Much of that growth has happened in the west, especially in California, Oregon, Washington and Oklahoma. Most of the largest wildfires in recorded California history have occurred since 2000, with the eight biggest occurring in the past five years.

Over half of all properties in the US are at risk of wildfire, a recent report found. Some 1.5 million homes are at “extreme” risk, meaning they have at least a 26 per cent chance of burning in the next 30 years. Almost another 8.7 million have at least a 6 per cent chance of burning in that time span.

But while the climate crisis is the underlying, driving force of more severe wildfires, it is not the only factor.

In the US, decades of fire suppression in some areas have led to a build-up of flammable material like downed wood and leaves, which can allow fires to spread quickly. In Europe, part of the reason for this year’s intense flames was that many people have moved out of the countryside and into cities, leaving rural areas less tended and full of more potential fuel.

Fire agencies are reintroducing the practice of prescribed burns, or “good” fire, which has long been advocated by Indigenous communities. In this practice, officials light fires on purpose in controlled areas to get rid of dried-out fuel loads such as downed wood and leaves.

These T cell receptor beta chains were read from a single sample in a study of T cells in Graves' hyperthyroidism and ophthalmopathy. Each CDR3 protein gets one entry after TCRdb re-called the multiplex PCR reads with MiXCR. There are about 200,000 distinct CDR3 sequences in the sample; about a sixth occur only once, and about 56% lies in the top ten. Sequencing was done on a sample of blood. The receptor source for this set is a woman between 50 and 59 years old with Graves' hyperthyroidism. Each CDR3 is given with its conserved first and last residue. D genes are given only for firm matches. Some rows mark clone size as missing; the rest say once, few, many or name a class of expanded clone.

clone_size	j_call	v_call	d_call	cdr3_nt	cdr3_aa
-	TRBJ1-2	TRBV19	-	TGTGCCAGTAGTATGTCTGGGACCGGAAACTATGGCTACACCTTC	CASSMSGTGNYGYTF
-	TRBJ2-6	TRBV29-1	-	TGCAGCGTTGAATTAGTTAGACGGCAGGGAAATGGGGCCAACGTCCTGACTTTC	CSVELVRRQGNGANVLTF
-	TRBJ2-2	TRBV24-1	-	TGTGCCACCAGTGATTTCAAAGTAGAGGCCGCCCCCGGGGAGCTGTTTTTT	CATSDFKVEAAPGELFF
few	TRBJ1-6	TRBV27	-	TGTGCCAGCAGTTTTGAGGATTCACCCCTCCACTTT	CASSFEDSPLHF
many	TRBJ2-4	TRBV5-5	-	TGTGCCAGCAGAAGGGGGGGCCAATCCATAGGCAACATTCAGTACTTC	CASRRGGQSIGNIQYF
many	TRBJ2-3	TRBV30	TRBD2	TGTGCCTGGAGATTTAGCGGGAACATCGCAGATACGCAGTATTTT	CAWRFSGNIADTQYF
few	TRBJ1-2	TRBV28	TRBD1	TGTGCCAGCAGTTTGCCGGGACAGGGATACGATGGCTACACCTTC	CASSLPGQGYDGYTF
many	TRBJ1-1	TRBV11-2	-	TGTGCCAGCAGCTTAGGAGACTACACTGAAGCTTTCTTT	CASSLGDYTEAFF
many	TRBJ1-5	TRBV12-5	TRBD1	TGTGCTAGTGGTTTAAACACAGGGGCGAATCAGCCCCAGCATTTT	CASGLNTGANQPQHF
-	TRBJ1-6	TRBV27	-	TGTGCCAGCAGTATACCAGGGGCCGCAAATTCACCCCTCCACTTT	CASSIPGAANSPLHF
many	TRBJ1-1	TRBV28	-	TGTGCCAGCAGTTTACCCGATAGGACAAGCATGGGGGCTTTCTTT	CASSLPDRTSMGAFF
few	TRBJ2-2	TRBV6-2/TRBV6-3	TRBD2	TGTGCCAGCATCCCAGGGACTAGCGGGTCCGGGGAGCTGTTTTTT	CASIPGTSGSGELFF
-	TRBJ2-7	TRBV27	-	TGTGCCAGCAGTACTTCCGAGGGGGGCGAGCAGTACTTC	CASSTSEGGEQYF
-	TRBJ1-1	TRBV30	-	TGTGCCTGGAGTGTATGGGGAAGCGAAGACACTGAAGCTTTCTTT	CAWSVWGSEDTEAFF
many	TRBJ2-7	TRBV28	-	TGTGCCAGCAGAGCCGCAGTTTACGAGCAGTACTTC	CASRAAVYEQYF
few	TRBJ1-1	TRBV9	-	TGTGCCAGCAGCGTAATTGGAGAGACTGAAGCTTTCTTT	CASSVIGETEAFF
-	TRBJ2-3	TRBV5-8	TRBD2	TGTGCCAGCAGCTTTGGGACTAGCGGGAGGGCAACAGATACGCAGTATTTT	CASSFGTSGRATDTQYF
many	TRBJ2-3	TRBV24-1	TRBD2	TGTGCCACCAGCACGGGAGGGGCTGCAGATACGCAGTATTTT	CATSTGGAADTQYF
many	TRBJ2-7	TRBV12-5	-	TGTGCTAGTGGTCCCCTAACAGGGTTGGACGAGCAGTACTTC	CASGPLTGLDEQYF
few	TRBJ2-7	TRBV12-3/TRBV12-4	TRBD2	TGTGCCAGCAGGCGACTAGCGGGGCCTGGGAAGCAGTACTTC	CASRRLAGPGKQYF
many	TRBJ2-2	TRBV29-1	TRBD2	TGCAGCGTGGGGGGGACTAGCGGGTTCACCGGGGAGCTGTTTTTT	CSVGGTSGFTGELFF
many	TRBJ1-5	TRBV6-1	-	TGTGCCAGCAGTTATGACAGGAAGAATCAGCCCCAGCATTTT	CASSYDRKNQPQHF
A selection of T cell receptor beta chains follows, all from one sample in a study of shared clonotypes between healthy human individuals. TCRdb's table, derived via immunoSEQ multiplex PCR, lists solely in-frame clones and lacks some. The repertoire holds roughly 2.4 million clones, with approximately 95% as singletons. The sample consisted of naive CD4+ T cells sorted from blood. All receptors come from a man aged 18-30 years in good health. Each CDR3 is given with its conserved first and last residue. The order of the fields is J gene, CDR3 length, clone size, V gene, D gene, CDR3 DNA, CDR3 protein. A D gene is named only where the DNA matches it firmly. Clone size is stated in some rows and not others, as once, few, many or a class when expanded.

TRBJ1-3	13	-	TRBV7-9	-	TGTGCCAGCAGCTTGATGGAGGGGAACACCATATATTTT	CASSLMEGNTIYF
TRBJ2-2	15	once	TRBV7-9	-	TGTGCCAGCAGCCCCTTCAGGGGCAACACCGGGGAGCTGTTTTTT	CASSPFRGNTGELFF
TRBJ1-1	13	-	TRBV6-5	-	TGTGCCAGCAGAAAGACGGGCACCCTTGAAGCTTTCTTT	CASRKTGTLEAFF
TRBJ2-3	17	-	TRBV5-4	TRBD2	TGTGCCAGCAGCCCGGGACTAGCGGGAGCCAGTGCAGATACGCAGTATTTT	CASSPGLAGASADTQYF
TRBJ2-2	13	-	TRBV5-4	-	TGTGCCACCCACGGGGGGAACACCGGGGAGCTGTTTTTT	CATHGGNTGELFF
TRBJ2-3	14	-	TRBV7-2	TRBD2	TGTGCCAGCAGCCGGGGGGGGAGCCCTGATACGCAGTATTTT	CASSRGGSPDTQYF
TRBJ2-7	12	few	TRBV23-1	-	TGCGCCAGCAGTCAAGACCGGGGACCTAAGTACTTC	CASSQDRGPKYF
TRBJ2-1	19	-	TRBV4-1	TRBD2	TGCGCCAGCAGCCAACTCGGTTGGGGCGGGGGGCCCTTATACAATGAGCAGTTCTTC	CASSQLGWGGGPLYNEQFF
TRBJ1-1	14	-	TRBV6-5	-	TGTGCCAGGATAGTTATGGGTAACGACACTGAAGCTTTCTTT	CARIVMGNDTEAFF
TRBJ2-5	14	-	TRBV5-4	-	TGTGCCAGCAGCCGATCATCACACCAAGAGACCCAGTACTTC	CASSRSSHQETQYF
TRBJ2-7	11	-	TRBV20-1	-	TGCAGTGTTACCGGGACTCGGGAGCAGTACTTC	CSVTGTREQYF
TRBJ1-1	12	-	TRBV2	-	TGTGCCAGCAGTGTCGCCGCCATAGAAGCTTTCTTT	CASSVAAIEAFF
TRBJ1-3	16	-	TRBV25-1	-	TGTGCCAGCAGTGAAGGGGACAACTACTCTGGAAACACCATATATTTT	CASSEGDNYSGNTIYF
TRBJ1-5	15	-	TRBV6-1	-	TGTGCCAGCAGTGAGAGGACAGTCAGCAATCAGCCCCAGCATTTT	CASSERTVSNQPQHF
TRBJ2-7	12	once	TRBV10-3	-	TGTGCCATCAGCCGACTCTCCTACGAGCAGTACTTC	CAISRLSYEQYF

But hotter and more erratic weather conditions are now occasionally making this practice risky. In New Mexico this spring, prescribed burns accidentally caused the Calf Canyon/Hermits Peak fire, which has burned over 340,000 acres – an area bigger than Los Angeles.

Larger, more frequent wildfires will create dangerous feedback loops, the UN warns.

Wildfires release vast amounts of carbon dioxide (CO2), a planet-heating greenhouse gas, into the atmosphere. This in turn adds even more warming, creating more intense heat and drought.

That prospect is especially concerning in the Arctic, where huge amounts of carbon and methane are stored in peatlands and permafrost. In 2020, a study in the journal Nature reported that Arctic fires released 244 megatonnes of CO2 – the same as 65 coal-fired power plants.

Alaska, where a significant area of the state is within the Arctic Circle, one of the worst fire seasons on record is underway. More than 3 million acres have burned since the beginning of this year, and while most have been in the forests, some have hit the tundra – home to permafrost.

Last year over 18 million acres – fifteen times the size of Grand Canyon National Park – burned across Russia, Reuters reports, many in the cold and carbon-rich region of Siberia.

AP contributed to this report